Ireland proposes reform of pension tax relief
IRELAND - The Commission on Taxation has recommended the existing arrangement for tax relief on pension contributions should be changed to a system of matching contributions.
Current tax incentives provided for pension saving grant high income earners tax relief of 41%, while standard tax payers receive 20%, and those not earning enough to qualify for income tax receive no benefit at all.
The Commission rejected ideas to switch all earners to the higher rate of tax relief on the basis of the cost to the Exchequer, estimated at up to €756m, while a "stepped' approach allowing savers to earn a higher rate of relief to begin with and then move to a lower rate could stop people from continued saving at the lower rate.
Instead it proposed a matching contribution scheme where the Exchequer will contribute €1 for every €1.60 saved by the member, which means while higher earners receive less support low earners receive more, and the net overall cost to the Exchequer would be €400m.
The report also suggested the introduction of a 'kickstart' period, where the Exchequer would contribute €1 for every €1 saved by the member for the first five years of pension provision, with the possibility it could be restricted to those aged under 30 in an effort to get people saving earlier.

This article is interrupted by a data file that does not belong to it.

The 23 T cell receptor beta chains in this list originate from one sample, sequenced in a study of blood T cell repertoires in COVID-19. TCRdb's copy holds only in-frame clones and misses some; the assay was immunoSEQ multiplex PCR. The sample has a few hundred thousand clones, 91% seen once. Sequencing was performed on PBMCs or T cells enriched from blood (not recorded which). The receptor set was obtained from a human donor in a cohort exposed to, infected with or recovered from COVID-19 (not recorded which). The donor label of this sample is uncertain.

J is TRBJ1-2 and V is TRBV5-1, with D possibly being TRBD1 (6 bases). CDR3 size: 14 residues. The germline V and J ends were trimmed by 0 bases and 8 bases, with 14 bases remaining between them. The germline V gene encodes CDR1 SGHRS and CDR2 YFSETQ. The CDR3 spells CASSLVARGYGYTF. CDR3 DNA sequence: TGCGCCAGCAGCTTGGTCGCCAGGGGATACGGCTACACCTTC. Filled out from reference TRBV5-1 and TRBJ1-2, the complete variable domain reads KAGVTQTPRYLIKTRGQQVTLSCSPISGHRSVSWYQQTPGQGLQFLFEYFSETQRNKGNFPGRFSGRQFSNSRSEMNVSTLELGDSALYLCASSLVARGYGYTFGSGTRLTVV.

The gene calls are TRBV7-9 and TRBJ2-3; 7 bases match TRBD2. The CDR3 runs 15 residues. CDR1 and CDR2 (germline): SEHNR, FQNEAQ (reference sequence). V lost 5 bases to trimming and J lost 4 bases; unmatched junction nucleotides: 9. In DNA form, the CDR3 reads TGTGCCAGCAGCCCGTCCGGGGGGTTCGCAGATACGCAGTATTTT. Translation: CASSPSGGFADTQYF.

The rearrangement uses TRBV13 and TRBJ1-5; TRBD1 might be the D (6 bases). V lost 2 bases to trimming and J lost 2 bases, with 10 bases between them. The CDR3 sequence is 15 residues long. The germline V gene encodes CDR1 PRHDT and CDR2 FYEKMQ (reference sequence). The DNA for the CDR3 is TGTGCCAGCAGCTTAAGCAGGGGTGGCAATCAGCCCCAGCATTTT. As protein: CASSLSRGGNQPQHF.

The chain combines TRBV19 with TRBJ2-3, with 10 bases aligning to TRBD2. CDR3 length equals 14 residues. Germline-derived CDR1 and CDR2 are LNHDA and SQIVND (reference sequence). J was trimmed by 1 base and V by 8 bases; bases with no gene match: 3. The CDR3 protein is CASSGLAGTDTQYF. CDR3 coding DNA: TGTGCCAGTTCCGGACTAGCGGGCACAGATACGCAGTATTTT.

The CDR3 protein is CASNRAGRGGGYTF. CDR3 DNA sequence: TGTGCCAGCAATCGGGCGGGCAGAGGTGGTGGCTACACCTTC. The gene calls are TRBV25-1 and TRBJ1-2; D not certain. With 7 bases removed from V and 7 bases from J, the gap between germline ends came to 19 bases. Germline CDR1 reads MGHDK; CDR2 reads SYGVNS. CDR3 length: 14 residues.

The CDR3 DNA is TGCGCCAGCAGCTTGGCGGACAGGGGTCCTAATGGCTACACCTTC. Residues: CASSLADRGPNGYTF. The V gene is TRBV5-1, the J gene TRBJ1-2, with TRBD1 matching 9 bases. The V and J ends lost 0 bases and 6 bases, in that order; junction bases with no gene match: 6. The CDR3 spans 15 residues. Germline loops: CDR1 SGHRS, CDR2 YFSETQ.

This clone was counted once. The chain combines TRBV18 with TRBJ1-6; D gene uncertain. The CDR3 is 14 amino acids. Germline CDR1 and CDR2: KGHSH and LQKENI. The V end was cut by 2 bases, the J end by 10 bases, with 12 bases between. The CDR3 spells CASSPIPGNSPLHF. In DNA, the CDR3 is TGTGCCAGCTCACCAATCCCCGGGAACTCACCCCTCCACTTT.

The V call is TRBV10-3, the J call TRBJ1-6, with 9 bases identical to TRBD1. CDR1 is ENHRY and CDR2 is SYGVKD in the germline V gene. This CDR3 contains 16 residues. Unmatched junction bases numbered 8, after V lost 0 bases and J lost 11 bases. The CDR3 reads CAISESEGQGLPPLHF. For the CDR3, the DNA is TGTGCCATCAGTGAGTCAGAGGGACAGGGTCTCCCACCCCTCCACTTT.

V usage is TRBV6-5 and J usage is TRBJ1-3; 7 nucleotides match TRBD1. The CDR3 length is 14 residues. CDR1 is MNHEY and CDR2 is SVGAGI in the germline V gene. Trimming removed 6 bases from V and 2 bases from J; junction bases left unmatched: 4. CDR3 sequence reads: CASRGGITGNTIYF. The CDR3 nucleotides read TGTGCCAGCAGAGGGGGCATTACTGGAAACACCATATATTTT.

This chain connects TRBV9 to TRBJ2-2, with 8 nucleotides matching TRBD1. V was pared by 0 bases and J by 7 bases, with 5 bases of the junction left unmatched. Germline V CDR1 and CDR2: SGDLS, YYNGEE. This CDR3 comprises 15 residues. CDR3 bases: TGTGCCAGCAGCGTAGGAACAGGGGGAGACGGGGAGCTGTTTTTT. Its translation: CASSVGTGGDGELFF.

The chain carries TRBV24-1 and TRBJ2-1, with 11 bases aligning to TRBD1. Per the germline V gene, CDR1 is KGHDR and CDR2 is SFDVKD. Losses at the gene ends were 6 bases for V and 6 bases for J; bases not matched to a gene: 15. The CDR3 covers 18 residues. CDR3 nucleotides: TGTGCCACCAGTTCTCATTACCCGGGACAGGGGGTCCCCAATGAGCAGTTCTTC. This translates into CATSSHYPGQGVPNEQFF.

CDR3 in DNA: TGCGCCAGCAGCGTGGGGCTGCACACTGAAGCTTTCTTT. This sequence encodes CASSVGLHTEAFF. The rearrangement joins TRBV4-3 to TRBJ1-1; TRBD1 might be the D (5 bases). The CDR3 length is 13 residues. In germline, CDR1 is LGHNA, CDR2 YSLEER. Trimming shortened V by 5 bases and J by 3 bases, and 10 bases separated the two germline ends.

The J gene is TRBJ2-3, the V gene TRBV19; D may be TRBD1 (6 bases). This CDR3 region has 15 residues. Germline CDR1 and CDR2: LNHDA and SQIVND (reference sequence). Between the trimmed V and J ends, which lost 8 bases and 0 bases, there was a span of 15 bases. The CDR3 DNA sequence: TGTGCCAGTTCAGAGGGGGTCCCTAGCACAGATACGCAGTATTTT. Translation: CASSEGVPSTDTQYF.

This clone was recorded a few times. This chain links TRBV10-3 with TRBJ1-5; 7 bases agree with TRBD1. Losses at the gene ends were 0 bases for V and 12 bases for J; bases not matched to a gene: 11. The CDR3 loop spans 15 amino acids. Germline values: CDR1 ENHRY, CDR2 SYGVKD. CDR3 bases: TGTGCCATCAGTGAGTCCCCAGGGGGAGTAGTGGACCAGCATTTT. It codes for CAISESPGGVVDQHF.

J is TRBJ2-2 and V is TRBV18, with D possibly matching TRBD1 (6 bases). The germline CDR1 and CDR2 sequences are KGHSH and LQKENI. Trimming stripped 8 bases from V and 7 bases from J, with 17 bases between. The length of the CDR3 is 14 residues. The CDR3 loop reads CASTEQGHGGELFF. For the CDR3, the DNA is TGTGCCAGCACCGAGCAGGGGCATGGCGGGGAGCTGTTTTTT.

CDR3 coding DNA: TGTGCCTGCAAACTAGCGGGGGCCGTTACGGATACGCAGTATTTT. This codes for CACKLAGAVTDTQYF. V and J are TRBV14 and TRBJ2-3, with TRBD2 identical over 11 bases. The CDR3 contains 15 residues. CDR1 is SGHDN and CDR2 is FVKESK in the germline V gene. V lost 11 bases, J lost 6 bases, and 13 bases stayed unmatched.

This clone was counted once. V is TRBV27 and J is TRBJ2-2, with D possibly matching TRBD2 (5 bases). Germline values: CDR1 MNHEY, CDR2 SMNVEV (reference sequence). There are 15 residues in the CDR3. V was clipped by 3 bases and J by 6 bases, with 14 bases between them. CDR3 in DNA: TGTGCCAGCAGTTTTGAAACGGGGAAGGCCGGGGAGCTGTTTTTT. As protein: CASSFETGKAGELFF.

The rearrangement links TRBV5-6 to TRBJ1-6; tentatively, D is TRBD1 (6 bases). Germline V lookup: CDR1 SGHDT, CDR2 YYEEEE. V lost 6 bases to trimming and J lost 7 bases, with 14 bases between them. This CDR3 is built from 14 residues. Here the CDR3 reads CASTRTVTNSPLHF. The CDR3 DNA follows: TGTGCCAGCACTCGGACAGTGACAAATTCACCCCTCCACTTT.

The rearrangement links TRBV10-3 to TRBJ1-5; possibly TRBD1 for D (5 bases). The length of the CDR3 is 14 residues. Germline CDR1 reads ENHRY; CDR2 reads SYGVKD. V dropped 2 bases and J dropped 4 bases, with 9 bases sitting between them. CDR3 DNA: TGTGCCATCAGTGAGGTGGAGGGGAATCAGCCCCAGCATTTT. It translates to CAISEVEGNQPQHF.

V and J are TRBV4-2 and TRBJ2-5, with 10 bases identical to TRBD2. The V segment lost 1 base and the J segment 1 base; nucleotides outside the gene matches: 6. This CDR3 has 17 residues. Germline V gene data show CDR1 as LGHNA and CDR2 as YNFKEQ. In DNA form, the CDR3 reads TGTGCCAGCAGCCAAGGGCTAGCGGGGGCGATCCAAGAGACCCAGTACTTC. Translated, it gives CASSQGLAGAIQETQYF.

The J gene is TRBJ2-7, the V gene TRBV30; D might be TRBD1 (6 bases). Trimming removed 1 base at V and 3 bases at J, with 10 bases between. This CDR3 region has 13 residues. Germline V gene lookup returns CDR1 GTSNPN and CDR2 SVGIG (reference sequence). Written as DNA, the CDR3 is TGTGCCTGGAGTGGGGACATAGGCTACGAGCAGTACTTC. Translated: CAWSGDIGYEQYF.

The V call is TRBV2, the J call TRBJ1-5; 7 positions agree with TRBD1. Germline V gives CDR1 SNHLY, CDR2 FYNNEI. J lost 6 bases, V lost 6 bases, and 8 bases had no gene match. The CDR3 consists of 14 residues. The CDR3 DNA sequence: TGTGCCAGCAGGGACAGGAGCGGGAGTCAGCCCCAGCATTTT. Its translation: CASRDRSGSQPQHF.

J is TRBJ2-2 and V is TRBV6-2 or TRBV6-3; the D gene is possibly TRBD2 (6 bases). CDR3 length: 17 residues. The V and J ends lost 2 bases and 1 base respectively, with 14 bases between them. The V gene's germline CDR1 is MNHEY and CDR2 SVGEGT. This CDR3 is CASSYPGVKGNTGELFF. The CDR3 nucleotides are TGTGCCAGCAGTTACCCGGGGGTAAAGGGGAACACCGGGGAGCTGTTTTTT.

Other proposals outlined by the Commission, included the introduction of a new retirement account similar to a Special Savings Incentive Account (SSIA), which would be open to anyone aged over 18 and would provide a matching contribution from the government of €1 for every €2 saved, but with a maximum savings level of €3,300 a year.
However the Irish Association of Pension Funds (IAPF) noted that while the matching system would be beneficial to low earners and those in the 20% tax rate band, it could discourage existing savers, as some would be taxed on the pension income at the 41% rate despite not receiving that level of tax relief.
Jerry Moriarty, director of policy at IAPF, said: "There needs to be more work around what the behaviour and effects will be on higher earners as they will pay a higher rate on their income. We look forward to further opportunities to research and debate this issue."
The organisation acknowledged the proposals are recommended to take effect in the medium to long term, but added: "Now is not the right time to make radical changes to the pensions system we have in place". It also pointed out that the report is just one strand within the overall context of pension policy in Ireland that should be brought together in the Pensions Framework document that has been expected since last year.
Meanwhile the Commission's report also proposed extending the use of Approved Retirement Funds (ARF) - which allow members to continue investing and to drawdown funds rather than buy an annuity - to all defined contribution (DC) schemes.
The IAPF welcomed the move, which has been one of its "long standing policy objectives", and highlighted that while ARFs may not necessarily be right for everyone, "at least the option will be there", and suggested there was no reason the measure could not be included in the next budget.
Brian Lenihan, minister of finance, said: "This report's longer term strategic perspective and its focus on the future will help shape the taxation system for the next decade and beyond. Given that focus, the implementation of the many complex and often inter-related recommendations in the report are likely to be phased in over several years."
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